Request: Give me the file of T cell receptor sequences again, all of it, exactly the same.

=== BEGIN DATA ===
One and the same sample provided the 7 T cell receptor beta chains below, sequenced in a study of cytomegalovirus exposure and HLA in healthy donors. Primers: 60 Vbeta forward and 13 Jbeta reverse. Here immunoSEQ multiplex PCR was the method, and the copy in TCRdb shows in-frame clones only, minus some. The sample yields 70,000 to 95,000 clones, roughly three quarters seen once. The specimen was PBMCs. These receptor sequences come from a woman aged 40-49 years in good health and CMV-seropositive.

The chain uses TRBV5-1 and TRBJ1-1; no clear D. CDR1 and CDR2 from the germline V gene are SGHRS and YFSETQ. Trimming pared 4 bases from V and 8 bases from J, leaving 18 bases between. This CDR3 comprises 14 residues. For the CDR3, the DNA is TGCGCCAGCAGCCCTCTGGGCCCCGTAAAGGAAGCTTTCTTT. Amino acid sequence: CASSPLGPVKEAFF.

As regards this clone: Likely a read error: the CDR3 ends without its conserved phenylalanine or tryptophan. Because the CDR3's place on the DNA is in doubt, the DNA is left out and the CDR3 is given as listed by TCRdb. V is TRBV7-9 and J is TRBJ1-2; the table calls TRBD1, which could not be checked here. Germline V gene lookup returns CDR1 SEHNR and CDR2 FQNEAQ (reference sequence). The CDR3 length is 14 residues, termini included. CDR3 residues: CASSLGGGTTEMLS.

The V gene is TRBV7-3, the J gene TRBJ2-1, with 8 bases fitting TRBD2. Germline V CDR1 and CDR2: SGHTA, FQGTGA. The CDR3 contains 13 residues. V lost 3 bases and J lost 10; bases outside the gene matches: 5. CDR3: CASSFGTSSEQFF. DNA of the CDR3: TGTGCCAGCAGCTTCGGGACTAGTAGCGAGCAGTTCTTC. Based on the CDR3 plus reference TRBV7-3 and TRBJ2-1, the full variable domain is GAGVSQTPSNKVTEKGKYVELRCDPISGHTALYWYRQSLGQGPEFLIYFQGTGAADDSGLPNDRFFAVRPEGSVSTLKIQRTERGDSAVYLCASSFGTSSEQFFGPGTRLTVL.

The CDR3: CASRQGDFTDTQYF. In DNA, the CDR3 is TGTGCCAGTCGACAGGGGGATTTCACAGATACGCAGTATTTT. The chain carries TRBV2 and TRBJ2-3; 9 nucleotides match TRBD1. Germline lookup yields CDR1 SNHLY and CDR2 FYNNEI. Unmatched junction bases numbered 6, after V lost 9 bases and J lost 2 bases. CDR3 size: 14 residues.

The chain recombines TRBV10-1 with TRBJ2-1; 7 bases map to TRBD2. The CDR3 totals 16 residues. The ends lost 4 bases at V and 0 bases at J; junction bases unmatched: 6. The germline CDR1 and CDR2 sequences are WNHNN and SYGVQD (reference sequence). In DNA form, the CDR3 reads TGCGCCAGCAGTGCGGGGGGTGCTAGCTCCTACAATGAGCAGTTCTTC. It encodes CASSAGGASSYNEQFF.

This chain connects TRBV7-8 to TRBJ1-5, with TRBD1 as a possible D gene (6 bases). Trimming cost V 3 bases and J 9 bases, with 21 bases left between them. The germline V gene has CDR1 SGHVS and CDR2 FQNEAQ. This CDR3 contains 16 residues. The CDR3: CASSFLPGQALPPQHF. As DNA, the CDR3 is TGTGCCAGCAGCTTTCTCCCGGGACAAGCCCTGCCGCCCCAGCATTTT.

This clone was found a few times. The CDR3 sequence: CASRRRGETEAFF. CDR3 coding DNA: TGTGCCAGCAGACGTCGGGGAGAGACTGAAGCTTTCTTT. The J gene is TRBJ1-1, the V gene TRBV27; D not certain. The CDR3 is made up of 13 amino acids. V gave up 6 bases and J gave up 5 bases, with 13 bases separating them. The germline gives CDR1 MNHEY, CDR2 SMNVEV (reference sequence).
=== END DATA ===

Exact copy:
One and the same sample provided the 7 T cell receptor beta chains below, sequenced in a study of cytomegalovirus exposure and HLA in healthy donors. Primers: 60 Vbeta forward and 13 Jbeta reverse. Here immunoSEQ multiplex PCR was the method, and the copy in TCRdb shows in-frame clones only, minus some. The sample yields 70,000 to 95,000 clones, roughly three quarters seen once. The specimen was PBMCs. These receptor sequences come from a woman aged 40-49 years in good health and CMV-seropositive.

The chain uses TRBV5-1 and TRBJ1-1; no clear D. CDR1 and CDR2 from the germline V gene are SGHRS and YFSETQ. Trimming pared 4 bases from V and 8 bases from J, leaving 18 bases between. This CDR3 comprises 14 residues. For the CDR3, the DNA is TGCGCCAGCAGCCCTCTGGGCCCCGTAAAGGAAGCTTTCTTT. Amino acid sequence: CASSPLGPVKEAFF.

As regards this clone: Likely a read error: the CDR3 ends without its conserved phenylalanine or tryptophan. Because the CDR3's place on the DNA is in doubt, the DNA is left out and the CDR3 is given as listed by TCRdb. V is TRBV7-9 and J is TRBJ1-2; the table calls TRBD1, which could not be checked here. Germline V gene lookup returns CDR1 SEHNR and CDR2 FQNEAQ (reference sequence). The CDR3 length is 14 residues, termini included. CDR3 residues: CASSLGGGTTEMLS.

The V gene is TRBV7-3, the J gene TRBJ2-1, with 8 bases fitting TRBD2. Germline V CDR1 and CDR2: SGHTA, FQGTGA. The CDR3 contains 13 residues. V lost 3 bases and J lost 10; bases outside the gene matches: 5. CDR3: CASSFGTSSEQFF. DNA of the CDR3: TGTGCCAGCAGCTTCGGGACTAGTAGCGAGCAGTTCTTC. Based on the CDR3 plus reference TRBV7-3 and TRBJ2-1, the full variable domain is GAGVSQTPSNKVTEKGKYVELRCDPISGHTALYWYRQSLGQGPEFLIYFQGTGAADDSGLPNDRFFAVRPEGSVSTLKIQRTERGDSAVYLCASSFGTSSEQFFGPGTRLTVL.

The CDR3: CASRQGDFTDTQYF. In DNA, the CDR3 is TGTGCCAGTCGACAGGGGGATTTCACAGATACGCAGTATTTT. The chain carries TRBV2 and TRBJ2-3; 9 nucleotides match TRBD1. Germline lookup yields CDR1 SNHLY and CDR2 FYNNEI. Unmatched junction bases numbered 6, after V lost 9 bases and J lost 2 bases. CDR3 size: 14 residues.

The chain recombines TRBV10-1 with TRBJ2-1; 7 bases map to TRBD2. The CDR3 totals 16 residues. The ends lost 4 bases at V and 0 bases at J; junction bases unmatched: 6. The germline CDR1 and CDR2 sequences are WNHNN and SYGVQD (reference sequence). In DNA form, the CDR3 reads TGCGCCAGCAGTGCGGGGGGTGCTAGCTCCTACAATGAGCAGTTCTTC. It encodes CASSAGGASSYNEQFF.

This chain connects TRBV7-8 to TRBJ1-5, with TRBD1 as a possible D gene (6 bases). Trimming cost V 3 bases and J 9 bases, with 21 bases left between them. The germline V gene has CDR1 SGHVS and CDR2 FQNEAQ. This CDR3 contains 16 residues. The CDR3: CASSFLPGQALPPQHF. As DNA, the CDR3 is TGTGCCAGCAGCTTTCTCCCGGGACAAGCCCTGCCGCCCCAGCATTTT.

This clone was found a few times. The CDR3 sequence: CASRRRGETEAFF. CDR3 coding DNA: TGTGCCAGCAGACGTCGGGGAGAGACTGAAGCTTTCTTT. The J gene is TRBJ1-1, the V gene TRBV27; D not certain. The CDR3 is made up of 13 amino acids. V gave up 6 bases and J gave up 5 bases, with 13 bases separating them. The germline gives CDR1 MNHEY, CDR2 SMNVEV (reference sequence).